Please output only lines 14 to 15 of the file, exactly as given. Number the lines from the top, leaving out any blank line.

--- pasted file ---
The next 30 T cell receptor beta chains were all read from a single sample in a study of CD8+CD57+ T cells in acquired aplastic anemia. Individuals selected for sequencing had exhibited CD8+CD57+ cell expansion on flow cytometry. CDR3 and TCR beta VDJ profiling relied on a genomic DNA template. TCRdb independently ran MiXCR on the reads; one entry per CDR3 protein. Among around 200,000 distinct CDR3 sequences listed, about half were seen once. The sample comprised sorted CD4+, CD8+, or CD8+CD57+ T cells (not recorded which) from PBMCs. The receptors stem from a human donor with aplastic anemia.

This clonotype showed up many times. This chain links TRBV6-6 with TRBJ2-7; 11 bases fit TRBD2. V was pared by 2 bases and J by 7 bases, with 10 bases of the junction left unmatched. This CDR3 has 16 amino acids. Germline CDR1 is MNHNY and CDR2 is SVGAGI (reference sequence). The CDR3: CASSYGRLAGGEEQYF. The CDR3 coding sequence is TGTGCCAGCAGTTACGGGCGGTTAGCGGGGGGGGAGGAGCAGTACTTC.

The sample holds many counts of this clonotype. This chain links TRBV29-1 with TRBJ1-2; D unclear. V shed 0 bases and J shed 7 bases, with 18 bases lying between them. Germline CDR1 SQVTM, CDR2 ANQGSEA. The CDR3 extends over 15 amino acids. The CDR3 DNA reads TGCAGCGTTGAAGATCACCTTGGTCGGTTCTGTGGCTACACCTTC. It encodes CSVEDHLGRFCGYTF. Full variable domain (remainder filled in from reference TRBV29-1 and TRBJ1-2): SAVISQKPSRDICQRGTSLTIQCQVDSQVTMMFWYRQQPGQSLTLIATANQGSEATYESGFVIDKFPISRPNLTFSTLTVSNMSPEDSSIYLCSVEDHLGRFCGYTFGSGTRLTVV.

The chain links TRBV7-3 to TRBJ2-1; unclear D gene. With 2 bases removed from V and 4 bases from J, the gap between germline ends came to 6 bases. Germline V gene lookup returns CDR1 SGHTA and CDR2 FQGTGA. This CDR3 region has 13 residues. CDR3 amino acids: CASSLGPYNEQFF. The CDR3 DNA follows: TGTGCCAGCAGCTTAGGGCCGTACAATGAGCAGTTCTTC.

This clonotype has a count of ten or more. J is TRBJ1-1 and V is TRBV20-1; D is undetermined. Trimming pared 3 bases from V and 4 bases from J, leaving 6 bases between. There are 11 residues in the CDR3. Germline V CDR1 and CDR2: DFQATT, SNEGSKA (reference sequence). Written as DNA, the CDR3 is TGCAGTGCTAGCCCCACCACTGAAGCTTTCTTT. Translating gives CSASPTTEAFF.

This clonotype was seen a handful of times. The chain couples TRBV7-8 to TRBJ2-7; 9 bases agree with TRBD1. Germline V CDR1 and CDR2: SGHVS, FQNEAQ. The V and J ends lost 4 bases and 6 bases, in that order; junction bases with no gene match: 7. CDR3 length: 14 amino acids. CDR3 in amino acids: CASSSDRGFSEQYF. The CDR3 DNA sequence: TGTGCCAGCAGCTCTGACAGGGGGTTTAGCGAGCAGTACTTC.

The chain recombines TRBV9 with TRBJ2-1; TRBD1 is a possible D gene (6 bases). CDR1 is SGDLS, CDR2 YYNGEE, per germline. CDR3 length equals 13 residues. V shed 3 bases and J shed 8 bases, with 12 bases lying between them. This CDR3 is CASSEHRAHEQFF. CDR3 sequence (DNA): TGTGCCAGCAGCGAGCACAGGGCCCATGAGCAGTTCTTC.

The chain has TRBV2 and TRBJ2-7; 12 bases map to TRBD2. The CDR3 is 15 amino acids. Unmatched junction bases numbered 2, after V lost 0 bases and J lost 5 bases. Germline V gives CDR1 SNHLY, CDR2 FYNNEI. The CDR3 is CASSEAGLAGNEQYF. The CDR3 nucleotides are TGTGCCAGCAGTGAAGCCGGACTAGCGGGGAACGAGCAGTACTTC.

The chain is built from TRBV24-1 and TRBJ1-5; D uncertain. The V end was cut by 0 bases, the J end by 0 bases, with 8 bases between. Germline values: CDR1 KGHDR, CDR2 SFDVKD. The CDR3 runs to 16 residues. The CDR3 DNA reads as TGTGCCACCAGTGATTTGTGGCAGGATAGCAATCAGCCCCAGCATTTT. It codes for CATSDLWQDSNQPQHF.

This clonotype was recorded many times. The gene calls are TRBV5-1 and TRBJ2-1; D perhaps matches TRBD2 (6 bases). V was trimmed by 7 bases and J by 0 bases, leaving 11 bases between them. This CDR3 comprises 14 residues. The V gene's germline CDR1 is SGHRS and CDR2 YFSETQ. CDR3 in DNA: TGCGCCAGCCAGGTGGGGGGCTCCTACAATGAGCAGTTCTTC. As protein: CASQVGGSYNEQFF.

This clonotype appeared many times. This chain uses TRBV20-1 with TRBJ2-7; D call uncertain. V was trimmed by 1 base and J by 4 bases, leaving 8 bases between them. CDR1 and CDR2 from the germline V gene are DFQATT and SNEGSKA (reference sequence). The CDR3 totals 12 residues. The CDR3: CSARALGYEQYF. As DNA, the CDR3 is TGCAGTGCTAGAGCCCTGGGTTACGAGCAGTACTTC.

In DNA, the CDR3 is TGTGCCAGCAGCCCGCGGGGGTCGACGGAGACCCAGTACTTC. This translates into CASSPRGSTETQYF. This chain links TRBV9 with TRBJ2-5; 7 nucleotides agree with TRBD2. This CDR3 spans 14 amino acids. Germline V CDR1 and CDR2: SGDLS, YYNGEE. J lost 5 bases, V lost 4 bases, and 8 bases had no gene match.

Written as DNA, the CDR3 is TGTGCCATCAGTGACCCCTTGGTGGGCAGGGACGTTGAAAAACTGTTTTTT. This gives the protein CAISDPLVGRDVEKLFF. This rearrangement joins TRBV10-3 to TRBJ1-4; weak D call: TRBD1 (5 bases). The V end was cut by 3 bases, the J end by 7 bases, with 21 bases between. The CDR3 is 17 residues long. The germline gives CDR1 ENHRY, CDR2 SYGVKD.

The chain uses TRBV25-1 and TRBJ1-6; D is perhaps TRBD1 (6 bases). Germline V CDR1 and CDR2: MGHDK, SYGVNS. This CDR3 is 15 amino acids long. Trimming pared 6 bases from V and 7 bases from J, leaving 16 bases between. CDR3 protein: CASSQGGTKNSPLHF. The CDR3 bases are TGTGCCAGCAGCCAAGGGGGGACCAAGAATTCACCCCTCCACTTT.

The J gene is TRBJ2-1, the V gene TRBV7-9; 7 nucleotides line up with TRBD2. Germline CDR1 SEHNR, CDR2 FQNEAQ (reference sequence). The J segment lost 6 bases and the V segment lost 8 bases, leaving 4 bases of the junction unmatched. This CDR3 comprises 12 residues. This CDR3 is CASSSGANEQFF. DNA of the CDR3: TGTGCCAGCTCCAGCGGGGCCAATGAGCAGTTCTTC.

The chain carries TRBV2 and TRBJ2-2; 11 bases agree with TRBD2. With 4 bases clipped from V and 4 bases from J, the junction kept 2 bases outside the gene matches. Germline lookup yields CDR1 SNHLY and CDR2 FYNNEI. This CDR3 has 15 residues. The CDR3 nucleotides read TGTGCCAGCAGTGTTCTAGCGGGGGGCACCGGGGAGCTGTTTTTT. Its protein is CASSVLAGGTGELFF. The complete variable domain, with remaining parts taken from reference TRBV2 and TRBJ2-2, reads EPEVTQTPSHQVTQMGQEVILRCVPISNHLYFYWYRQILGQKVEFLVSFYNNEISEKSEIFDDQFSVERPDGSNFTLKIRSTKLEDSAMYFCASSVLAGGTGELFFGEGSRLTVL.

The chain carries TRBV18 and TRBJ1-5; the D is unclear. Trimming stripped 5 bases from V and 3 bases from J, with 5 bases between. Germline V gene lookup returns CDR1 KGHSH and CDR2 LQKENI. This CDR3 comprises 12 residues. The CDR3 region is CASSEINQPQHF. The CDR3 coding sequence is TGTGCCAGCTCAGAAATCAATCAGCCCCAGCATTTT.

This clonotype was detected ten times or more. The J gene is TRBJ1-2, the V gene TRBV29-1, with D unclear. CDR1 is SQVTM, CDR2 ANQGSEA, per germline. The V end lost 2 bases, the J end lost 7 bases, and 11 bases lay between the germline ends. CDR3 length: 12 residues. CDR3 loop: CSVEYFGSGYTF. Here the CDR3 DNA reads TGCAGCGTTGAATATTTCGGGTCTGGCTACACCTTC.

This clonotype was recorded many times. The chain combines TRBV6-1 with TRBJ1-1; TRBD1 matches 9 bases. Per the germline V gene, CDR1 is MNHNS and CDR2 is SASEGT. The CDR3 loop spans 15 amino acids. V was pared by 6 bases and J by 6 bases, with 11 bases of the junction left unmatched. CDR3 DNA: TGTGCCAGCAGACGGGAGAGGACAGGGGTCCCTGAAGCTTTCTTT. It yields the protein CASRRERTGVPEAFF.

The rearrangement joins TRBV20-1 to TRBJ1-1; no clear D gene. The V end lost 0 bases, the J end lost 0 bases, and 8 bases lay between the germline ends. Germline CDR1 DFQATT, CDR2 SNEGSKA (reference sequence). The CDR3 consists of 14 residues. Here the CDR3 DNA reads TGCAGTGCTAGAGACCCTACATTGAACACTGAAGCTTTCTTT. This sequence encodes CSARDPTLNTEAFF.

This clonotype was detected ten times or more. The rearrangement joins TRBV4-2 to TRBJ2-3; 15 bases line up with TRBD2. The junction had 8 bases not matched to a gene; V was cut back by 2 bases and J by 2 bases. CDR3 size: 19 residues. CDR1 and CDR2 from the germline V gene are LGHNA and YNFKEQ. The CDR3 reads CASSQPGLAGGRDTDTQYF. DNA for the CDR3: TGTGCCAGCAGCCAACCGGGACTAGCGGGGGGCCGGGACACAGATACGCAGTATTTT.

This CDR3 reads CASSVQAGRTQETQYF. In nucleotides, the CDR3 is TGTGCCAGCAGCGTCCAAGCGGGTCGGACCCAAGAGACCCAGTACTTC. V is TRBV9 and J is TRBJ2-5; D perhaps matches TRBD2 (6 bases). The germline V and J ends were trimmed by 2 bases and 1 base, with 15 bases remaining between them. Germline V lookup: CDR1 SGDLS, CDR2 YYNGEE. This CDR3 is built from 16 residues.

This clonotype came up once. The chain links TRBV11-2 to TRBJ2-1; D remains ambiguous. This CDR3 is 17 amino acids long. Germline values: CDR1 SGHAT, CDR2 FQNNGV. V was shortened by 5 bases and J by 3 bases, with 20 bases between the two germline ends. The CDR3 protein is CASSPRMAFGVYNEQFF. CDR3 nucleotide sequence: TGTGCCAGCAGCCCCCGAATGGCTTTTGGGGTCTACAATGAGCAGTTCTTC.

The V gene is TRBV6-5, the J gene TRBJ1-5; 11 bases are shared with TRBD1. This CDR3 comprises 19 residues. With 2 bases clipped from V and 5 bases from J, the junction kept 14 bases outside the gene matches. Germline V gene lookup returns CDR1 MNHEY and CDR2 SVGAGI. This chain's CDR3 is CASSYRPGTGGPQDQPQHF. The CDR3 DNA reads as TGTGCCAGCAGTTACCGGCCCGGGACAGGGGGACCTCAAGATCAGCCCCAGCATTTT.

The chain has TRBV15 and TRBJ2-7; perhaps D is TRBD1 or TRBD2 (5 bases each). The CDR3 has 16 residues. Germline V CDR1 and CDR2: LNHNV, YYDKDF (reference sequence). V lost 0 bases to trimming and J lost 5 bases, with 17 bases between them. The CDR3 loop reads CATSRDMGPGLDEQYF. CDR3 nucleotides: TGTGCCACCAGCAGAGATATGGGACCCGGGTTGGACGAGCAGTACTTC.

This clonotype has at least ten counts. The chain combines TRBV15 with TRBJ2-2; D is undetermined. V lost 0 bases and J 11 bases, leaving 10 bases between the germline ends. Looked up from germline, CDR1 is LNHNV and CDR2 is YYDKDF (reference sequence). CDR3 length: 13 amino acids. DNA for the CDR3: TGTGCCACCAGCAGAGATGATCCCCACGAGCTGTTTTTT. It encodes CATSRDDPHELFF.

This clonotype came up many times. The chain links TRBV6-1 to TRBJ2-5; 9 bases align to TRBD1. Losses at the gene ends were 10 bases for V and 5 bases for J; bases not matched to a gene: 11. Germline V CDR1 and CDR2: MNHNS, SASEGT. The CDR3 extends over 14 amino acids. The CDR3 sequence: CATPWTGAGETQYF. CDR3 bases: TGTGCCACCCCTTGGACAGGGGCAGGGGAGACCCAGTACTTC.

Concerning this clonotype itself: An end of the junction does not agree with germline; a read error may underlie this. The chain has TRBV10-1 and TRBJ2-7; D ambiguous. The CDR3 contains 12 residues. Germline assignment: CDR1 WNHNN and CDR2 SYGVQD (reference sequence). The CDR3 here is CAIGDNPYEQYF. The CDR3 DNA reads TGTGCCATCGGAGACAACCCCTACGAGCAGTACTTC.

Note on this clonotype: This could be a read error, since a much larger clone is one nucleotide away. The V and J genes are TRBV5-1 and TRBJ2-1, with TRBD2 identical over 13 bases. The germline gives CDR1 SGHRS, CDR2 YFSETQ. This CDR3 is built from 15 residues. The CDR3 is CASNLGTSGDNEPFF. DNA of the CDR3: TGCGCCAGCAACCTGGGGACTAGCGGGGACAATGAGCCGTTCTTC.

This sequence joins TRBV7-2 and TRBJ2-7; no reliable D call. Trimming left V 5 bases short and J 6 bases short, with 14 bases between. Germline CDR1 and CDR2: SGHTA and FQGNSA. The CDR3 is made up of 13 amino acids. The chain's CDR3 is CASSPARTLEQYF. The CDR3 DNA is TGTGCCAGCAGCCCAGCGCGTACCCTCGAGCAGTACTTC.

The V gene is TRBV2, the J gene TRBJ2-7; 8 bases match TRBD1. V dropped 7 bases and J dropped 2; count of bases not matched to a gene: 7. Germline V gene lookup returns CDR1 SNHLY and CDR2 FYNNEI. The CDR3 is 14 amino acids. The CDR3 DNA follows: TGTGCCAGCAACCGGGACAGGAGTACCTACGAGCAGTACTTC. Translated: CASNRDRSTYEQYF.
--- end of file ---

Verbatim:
The chain uses TRBV25-1 and TRBJ1-6; D is perhaps TRBD1 (6 bases). Germline V CDR1 and CDR2: MGHDK, SYGVNS. This CDR3 is 15 amino acids long. Trimming pared 6 bases from V and 7 bases from J, leaving 16 bases between. CDR3 protein: CASSQGGTKNSPLHF. The CDR3 bases are TGTGCCAGCAGCCAAGGGGGGACCAAGAATTCACCCCTCCACTTT.

The J gene is TRBJ2-1, the V gene TRBV7-9; 7 nucleotides line up with TRBD2. Germline CDR1 SEHNR, CDR2 FQNEAQ (reference sequence). The J segment lost 6 bases and the V segment lost 8 bases, leaving 4 bases of the junction unmatched. This CDR3 comprises 12 residues. This CDR3 is CASSSGANEQFF. DNA of the CDR3: TGTGCCAGCTCCAGCGGGGCCAATGAGCAGTTCTTC.